For the benefit of solvers new to the rigours of the Advanced Cryptic, Dr Watson provides a monthly review of the Observer’s Azed competition puzzle. Dr Watson is a regular Azed competitor. Please post any comments on this review to the Crossword Centre’s message board.

Azed No 1823 Plain (6 May 2007)

After last month’s flummoxing Dr Watson was looking forward to a nice ordinary Plain puzzle for May, and wasn’t too disappointed, though some of the clues took quite a bit of decoding.

Notes to the clues:


2.      ‘Free’ estates likewise historically including reverse of same.  ALODS (do., rev., in als).  It’s not clear if the obtuse wording is meant to be cod legalese. The explanation is ‘do.’ (ditto) reversed in ‘als’, an old form of ‘also’.

14.    Very well off, Ed disposed of currency in Tajikistan.  SOMONI (so moni(ed)).  The first new currency Dr Watson’s come across in Azed since ngultrum. Another one to save up for Quiz Night.

17.    Music Neil arranged, trivial, generally frowned upon.  MINISCULE (anag.)  It’s interesting to see that Chambers admits this spelling as a ‘non-standard’ one. Watson is more inclined to Azed’s frown than Chambers’ nod.

21.    Joints tire badly in grip of chronic bone disease. MITRES (anag. in MS).  Dr Watson could find no evidence for MS standing for anything other than multiple sclerosis, a chronic nerve disease.

24.    Oil pa’s to brush on with this.  NOINT (i.e. paint with no int = pa).  The ‘reverse cryptic’ device isn’t that uncommon (and doubtless some competitors will exploit it in their KISS clues as ‘K is S’), but the parsing is unusual here because it’s ‘brush on’ rather than ‘pa’ that needs to be considered ‘with this’.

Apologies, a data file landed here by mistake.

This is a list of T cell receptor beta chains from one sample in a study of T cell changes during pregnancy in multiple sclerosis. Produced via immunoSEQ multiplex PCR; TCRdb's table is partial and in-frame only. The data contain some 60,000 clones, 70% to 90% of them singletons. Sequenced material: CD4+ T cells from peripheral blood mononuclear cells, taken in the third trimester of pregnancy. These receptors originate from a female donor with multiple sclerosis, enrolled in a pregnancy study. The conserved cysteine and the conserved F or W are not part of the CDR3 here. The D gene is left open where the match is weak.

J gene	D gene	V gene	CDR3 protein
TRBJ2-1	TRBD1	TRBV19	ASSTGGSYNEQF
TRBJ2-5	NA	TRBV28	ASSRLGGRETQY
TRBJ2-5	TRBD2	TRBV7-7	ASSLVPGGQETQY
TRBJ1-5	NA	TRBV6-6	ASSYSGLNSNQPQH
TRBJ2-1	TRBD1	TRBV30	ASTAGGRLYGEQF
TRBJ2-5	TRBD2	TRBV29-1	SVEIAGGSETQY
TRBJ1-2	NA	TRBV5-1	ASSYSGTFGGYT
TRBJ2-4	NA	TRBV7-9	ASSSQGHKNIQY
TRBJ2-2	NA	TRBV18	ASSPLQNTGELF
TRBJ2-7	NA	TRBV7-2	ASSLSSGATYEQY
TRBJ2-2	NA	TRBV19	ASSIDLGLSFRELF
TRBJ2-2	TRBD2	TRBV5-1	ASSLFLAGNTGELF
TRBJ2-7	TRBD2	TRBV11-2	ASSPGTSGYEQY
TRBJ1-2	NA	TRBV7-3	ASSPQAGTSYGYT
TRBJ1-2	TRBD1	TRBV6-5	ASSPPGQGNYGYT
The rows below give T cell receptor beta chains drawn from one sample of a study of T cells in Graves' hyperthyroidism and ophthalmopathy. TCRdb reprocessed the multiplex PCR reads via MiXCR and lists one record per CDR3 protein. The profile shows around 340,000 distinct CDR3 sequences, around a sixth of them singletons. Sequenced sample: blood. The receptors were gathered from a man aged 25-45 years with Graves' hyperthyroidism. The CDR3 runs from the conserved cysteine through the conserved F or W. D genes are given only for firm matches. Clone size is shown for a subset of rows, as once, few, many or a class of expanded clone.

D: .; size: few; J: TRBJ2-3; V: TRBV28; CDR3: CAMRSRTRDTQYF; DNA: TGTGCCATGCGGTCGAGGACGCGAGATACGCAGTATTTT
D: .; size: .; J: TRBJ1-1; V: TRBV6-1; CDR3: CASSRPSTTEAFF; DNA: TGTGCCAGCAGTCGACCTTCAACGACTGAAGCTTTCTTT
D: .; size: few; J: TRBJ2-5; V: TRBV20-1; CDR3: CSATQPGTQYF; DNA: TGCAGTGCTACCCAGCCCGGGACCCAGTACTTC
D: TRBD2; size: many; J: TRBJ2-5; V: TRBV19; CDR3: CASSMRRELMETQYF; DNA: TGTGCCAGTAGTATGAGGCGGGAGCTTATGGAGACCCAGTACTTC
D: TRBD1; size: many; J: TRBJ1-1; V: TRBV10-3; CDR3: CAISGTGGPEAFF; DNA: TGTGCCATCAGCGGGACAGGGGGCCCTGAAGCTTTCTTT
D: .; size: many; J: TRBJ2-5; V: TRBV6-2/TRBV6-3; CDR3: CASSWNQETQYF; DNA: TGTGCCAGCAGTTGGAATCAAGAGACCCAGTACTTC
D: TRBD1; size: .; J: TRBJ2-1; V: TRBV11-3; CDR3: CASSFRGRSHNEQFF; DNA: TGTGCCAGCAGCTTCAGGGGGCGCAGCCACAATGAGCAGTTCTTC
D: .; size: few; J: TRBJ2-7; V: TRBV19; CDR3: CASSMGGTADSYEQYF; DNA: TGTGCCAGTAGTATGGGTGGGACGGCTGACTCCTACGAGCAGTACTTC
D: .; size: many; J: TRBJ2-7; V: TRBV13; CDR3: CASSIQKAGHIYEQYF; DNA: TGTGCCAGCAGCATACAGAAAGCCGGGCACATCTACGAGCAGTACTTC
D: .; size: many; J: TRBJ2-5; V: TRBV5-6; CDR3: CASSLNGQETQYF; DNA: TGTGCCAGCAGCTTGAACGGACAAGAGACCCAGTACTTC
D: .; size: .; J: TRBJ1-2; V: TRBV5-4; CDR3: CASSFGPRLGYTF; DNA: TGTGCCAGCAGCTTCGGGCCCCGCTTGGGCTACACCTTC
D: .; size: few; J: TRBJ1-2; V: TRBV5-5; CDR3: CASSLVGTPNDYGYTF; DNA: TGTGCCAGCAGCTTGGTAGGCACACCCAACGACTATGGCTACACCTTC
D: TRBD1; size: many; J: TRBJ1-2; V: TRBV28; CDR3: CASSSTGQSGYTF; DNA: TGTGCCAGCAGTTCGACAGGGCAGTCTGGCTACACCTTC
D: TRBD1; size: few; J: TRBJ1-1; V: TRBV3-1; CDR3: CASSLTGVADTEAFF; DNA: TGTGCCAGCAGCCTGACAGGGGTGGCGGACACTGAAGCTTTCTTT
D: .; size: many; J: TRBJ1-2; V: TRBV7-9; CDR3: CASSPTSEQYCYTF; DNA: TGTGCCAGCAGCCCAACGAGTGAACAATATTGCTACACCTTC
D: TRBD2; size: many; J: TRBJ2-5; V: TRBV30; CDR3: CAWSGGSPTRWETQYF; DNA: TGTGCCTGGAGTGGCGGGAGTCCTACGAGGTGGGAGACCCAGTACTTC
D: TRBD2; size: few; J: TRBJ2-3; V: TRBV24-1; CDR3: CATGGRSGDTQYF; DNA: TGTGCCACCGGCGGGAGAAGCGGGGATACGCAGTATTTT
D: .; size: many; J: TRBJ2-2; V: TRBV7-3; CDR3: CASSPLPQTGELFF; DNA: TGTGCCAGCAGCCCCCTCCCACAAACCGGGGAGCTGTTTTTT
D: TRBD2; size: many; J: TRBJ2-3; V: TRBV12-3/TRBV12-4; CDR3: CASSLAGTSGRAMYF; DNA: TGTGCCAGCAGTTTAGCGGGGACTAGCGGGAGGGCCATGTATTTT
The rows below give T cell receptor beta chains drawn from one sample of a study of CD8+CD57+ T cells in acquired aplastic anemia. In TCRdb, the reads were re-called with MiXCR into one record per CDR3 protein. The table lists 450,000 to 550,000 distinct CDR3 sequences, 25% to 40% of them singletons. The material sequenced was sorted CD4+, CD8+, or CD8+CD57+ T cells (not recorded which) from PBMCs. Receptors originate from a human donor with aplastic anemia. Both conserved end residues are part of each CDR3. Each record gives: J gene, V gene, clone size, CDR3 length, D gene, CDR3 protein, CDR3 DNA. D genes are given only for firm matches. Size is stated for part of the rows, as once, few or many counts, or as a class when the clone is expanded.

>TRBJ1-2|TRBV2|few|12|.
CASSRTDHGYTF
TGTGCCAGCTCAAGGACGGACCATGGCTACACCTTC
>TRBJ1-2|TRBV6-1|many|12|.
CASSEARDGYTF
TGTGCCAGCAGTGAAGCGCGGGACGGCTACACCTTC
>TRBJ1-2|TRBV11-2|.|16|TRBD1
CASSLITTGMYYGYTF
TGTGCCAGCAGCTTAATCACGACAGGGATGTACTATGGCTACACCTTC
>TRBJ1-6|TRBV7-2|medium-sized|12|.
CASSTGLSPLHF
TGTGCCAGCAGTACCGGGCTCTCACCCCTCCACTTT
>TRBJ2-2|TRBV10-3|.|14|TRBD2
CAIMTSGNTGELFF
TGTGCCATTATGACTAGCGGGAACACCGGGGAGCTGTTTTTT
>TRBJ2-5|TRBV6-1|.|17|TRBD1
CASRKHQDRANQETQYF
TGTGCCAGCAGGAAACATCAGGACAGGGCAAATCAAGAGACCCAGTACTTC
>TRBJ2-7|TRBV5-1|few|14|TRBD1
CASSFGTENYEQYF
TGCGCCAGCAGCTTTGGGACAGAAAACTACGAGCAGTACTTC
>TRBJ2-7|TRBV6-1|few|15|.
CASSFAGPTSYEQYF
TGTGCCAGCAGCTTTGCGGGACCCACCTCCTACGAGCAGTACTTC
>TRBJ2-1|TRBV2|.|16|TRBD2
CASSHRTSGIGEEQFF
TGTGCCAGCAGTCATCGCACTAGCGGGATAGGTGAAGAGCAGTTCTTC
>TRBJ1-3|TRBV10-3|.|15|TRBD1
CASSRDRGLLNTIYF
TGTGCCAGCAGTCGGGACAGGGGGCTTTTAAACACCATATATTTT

25.    Descriptive of a particular muscle that’s near bum.  ATTRAHENS  (anag.).  A beautifully conceived anagram and indicator. The unwary solver is in danger of entering ATTRAHENT if the wordplay is not understood.


5.      Composer (Richard) lacking measure to provide computer extras.  ADD-INS (Addins(ell)).  Probably more solvers than Dr Watson will have filled in the answer and researched it afterwards. Richard Addinsell, who died in 1977, is best known for film scores of the 1930s to 50s.

7.      Lowly squire e.g. Mum brought up.  AMYAS (say ma, rev.).  This is the (slightly obscure – but perhaps no more so than Richard Addinsell) literary character mentioned in the footnote. He appears in The Faerie Queene, but for once Edmund doesn’t get a credit in the clue.

9.      Help rising jazz great, first to last, in sound required for calling.  DIALLING TONE (aid, rev., + Ellington with E moved to end).  A much easier reference this time, and a perfect connection (so to speak) between wordplay and definition.

16.    Sea cow maybe identified by homo sapiens?  LAMANTIN (man in Latin).  We’re used to the ‘tucked up’ type of indicator for something in COT or BED: this takes it a step further. It might have helped to italicise ‘homo sapiens’, but it’s still a very satisfying and original clue.

22.    There’s glamour in one asked for a late-night kiss or valediction!  SHALOM (halo in SM).  The explanation lies in the wartime song ‘Kiss Me Goodnight, Sergeant-Major’, making it a very funny clue once you get it. ‘Goodnight kiss’ would have given more guidance to the generations of solvers that are required to research such an answer (your reviewer included).

Other solutions:

Across: 1. KETUBAH (anag. less by);  11. RHODYMENIA (anag.);  12. SLAY (a in sly);  13. DAY-COAL (ay in anag.);  18. ANENT (an ent(ry));  19 NUBBIN (anag. in nun);  28. ROBOTS (B in roots); 30. TIMBALE (anag. in tie);  31. GLOW (g + low);  32. INDIGOFERA (gofer in India);  33. NEESE (seen, rev. + e);  34. MAD-BRED (anag. in med).  Down: 1. KISS;  2. EFLORNITHINE (anag.);  3. TRAMPETTE (tram pette(d));  4. BORNITE (it in borne);  6. HYALIN (anag. less CD);  8. LECH (hidden);  10. SALIENTS (alien in st + S);  15. TUBICOLAR (anag.);  20. UNNOTED (anag. + Ted);  23. TEREFA (ref in tea);  26. ADAGE (ad age);  27. IBIS (ib. + Is);  29. SWAD (w in sad).